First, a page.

Lung transplant recipients receiving voriconazole and skin squamous cell carcinoma risk in Australia

Chin Fen Neoh, Gregory I Snell, Bronwyn Levvey, Tom Kotsimbos, Orla Morrissey, Monica A Slavin, Kay Stewart and David C M Kong
Med J Aust 2014; 201 (9): 543-544. || doi: 10.5694/mja13.00214
Published online: 3 November 2014

Clinical record

In April 2002, 3 months after her second bilateral lung transplantation, a 45-year-old female patient commenced treatment for necrotising Aspergillus tracheobronchitis with liposomal amphotericin B followed by voriconazole 200 mg twice daily for 13.2 months. In January 2003, mild erythema was noted on her forehead and cheeks, accompanied by dryness and scaling of her forearms and dorsa of her hands. A photosensitive drug reaction was suspected. Two months later, several skin squamous cell carcinoma (SCC) lesions and solar keratoses were noted on the dorsa of her hands. In May 2003, voriconazole administration was ceased because the fungal infection had resolved.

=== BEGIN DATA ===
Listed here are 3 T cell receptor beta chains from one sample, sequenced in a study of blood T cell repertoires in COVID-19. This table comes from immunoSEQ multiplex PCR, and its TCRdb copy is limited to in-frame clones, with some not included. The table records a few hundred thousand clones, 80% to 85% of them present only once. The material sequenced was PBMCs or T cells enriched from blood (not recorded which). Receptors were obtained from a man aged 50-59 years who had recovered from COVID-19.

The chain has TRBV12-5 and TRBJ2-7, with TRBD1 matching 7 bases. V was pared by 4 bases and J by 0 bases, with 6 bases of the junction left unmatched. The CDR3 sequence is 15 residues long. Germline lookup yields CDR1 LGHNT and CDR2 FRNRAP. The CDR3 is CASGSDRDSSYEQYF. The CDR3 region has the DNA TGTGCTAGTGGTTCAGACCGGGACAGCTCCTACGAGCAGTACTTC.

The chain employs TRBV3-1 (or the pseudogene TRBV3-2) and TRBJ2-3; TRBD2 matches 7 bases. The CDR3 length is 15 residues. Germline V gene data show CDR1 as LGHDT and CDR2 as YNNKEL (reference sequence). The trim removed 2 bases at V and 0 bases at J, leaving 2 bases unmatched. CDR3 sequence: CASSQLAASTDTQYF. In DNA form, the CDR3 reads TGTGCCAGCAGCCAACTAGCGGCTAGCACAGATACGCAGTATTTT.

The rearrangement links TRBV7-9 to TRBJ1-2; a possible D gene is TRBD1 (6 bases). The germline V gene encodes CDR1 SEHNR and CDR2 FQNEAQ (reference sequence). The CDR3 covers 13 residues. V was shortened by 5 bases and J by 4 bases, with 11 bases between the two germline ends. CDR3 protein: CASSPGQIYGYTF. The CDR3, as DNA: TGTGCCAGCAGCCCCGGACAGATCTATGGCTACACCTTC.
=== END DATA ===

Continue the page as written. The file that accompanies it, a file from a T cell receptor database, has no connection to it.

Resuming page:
In November 2004, the patient commenced a second course of voriconazole 200 mg twice daily — again, to treat tracheobronchitis — which was continued for 10.6 months. Three months after she started treatment, a photosensitive rash was noted on her lower legs and forearms. In September 2005, six skin SCC lesions were excised from her forehead and left hand, and actinic keratosis lesions were noted on her right forehead, the backs of her hands and on her chest and ankles. In January 2006, a third course of voriconazole 200 mg twice daily was administered for 7.2 months to manage Aspergillus airways colonisation. Two months after initiation of voriconazole prophylaxis, three small unspecified skin lesions were observed on her right temple, nose and anterior chest.